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      A One-Year Trial of In-Center Daily Hemodialysis with an Emphasis on Quality of Life

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          Abstract

          Background/Aims: Hemodialysis is associated with acute changes in several physiologic factors. Previous studies have suggested significant clinical and quality of life (QOL) benefits of daily hemodialysis (DHD) compared with 3 times weekly hemodialysis (CHD). We conducted a prospective trial to evaluate the effects of switching chronic hemodialysis patients to in-center DHD for a 12-month period. Methods: There were no exclusion criteria. Patients received hemodialysis 6 times per week. The study set a standardized weekly Kt/V (stdKt/V) goal of 3.0. A broad array of clinical parameters was determined. QOL was assessed with multiple instruments. Results: Eleven subjects completed 12 months and 12 completed 6 months on DHD. Significant changes relative to baseline at 12 months of DHD included decreased BP and improvements in QOL parameters by multiple techniques. 100% of patients at 12 months wished to continue DHD. Conclusions: DHD offers advantages over CHD with respect to improved QOL and BP control.

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          Most cited references 2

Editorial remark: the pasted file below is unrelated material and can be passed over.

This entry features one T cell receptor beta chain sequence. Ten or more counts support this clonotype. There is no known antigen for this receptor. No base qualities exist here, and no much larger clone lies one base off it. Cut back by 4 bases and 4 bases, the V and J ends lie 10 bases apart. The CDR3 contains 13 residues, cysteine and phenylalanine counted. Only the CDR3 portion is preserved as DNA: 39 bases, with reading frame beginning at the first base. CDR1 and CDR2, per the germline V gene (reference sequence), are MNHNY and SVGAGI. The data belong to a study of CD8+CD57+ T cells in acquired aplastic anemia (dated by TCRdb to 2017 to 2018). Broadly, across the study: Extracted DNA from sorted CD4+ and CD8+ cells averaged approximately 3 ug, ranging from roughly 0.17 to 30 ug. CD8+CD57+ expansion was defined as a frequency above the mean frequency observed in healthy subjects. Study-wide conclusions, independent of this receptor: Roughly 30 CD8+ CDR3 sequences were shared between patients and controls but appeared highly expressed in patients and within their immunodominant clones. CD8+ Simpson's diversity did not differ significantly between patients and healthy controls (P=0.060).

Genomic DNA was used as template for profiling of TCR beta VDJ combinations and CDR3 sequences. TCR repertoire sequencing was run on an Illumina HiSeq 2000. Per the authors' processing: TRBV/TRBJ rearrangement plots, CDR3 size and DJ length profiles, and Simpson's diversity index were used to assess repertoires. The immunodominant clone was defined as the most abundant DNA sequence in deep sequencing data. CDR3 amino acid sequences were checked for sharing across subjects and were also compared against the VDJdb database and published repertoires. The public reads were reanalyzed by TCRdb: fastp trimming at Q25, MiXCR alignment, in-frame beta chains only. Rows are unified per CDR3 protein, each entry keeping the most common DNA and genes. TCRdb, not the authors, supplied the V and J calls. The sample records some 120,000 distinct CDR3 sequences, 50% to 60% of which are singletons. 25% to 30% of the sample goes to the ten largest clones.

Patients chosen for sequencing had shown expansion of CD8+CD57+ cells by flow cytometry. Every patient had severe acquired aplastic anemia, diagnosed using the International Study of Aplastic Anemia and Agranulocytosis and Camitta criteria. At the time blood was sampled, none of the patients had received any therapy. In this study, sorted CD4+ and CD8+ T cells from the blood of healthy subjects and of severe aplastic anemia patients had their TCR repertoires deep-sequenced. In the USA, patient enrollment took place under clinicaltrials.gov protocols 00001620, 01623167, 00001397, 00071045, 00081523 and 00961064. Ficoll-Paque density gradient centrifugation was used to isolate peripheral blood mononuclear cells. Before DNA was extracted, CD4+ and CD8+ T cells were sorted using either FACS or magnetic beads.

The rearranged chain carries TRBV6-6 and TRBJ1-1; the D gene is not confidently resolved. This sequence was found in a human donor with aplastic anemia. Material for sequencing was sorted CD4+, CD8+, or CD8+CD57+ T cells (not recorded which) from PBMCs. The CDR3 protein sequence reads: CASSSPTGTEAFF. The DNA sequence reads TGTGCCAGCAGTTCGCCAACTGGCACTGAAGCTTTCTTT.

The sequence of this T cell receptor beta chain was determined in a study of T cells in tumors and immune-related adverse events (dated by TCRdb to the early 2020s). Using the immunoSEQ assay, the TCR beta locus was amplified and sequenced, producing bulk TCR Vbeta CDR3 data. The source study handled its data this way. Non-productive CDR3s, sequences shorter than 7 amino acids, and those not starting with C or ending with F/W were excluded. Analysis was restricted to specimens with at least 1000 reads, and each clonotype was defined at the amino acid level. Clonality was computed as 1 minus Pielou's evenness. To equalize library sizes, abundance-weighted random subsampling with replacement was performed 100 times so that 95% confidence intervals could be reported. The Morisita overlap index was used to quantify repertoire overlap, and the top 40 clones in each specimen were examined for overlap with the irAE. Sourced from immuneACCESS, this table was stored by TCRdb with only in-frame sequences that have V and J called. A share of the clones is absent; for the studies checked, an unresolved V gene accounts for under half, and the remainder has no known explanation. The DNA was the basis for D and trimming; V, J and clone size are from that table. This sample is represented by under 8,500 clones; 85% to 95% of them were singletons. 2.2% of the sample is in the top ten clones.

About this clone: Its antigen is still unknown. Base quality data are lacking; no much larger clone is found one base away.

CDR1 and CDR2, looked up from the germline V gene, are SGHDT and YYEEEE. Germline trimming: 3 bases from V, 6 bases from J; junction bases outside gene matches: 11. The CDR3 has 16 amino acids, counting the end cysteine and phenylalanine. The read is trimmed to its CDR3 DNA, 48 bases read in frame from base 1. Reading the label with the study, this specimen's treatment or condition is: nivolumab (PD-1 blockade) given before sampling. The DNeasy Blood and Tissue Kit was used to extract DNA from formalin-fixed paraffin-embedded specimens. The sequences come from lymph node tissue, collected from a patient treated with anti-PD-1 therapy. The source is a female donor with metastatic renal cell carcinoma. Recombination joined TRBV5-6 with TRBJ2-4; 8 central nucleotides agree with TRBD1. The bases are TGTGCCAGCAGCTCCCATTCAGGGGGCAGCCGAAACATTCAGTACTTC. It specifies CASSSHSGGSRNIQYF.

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          Psychosocial variables, quality of life, and religious beliefs in ESRD patients treated with hemodialysis.

          Religious and spiritual aspects of quality of life (QOL) have not been fully assessed in patients with end-stage renal disease (ESRD) treated with hemodialysis (HD), but psychosocial factors are associated with patient survival. To investigate interrelationships between religious beliefs and psychosocial and medical factors, we studied 53 HD patients. Psychosocial and medical variables included perception of importance of faith (spirituality), attendance at religious services (religious involvement), the Beck Depression Inventory, Illness Effects Questionnaire, Multidimensional Scale of Perceived Social Support, McGill QOL Questionnaire scores, Karnofsky scores, dialysis dose, and predialysis hemoglobin and albumin levels. Eighty-seven percent of participants were African-American. Men had higher depression scores, perceived lower social support, and had higher religious involvement scores than women. No other parameters differed between sexes. Perception of spirituality and religiosity did not correlate with age, Karnofsky score, dialysis dose, or hemoglobin or albumin level. Greater perception of spirituality and religiosity correlated with increased perception of social support and QOL and less negative perception of illness effects and depression. A one-question global QOL measure correlated with depression, life satisfaction, perception of burden of illness, social support, and satisfaction with nephrologist scores, but not with age or Karnofsky score. Religious beliefs are related to perception of depression, illness effects, social support, and QOL independently of medical aspects of illness. Religious beliefs may act as coping mechanisms for patients with ESRD. The relationship between religious beliefs and clinical outcomes should be investigated further in patients with ESRD. Copyright 2002 by the National Kidney Foundation, Inc.
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            Quality of life in peritoneal dialysis patients.